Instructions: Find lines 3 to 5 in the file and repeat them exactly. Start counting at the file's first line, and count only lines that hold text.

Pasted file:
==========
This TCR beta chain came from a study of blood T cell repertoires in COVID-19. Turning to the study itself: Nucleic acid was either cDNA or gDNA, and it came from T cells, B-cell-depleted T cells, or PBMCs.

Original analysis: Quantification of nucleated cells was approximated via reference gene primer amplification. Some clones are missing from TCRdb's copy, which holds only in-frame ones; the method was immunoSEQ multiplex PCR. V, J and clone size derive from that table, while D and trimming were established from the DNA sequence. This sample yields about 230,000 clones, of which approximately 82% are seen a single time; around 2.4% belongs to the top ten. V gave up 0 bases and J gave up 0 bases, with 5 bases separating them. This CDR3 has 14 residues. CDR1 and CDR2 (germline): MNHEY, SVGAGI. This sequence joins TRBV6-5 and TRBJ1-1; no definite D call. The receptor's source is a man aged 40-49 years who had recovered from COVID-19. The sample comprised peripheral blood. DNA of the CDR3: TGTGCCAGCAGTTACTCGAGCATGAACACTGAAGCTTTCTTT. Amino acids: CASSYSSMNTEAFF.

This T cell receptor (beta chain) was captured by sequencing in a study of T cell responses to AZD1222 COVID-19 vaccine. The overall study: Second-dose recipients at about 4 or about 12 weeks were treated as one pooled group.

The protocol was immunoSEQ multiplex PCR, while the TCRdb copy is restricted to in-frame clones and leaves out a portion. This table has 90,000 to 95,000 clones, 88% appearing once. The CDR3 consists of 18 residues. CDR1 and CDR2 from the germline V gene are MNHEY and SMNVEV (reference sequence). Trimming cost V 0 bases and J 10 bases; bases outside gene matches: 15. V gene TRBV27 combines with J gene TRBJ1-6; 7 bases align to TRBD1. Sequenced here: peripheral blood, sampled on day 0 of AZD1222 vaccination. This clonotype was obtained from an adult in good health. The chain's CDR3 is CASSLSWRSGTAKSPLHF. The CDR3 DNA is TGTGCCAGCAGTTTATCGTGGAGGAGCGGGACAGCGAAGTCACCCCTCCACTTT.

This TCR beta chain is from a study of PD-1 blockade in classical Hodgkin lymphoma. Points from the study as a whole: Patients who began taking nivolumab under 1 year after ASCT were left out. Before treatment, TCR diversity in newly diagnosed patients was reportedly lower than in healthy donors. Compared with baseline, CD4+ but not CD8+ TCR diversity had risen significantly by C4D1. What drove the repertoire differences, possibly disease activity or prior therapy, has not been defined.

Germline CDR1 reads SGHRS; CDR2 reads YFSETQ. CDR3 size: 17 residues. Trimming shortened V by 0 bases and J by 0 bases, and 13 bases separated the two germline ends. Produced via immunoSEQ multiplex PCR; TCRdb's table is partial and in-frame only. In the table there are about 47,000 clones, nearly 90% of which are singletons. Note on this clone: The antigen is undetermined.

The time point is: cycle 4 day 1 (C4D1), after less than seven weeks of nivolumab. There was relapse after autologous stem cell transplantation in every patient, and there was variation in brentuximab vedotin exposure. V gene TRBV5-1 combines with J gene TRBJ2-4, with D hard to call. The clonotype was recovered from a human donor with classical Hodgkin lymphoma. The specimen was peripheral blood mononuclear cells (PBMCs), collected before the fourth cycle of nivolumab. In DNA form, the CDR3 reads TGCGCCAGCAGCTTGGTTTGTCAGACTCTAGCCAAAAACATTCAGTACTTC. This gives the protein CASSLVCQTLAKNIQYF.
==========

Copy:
This T cell receptor (beta chain) was captured by sequencing in a study of T cell responses to AZD1222 COVID-19 vaccine. The overall study: Second-dose recipients at about 4 or about 12 weeks were treated as one pooled group.

The protocol was immunoSEQ multiplex PCR, while the TCRdb copy is restricted to in-frame clones and leaves out a portion. This table has 90,000 to 95,000 clones, 88% appearing once. The CDR3 consists of 18 residues. CDR1 and CDR2 from the germline V gene are MNHEY and SMNVEV (reference sequence). Trimming cost V 0 bases and J 10 bases; bases outside gene matches: 15. V gene TRBV27 combines with J gene TRBJ1-6; 7 bases align to TRBD1. Sequenced here: peripheral blood, sampled on day 0 of AZD1222 vaccination. This clonotype was obtained from an adult in good health. The chain's CDR3 is CASSLSWRSGTAKSPLHF. The CDR3 DNA is TGTGCCAGCAGTTTATCGTGGAGGAGCGGGACAGCGAAGTCACCCCTCCACTTT.

This TCR beta chain is from a study of PD-1 blockade in classical Hodgkin lymphoma. Points from the study as a whole: Patients who began taking nivolumab under 1 year after ASCT were left out. Before treatment, TCR diversity in newly diagnosed patients was reportedly lower than in healthy donors. Compared with baseline, CD4+ but not CD8+ TCR diversity had risen significantly by C4D1. What drove the repertoire differences, possibly disease activity or prior therapy, has not been defined.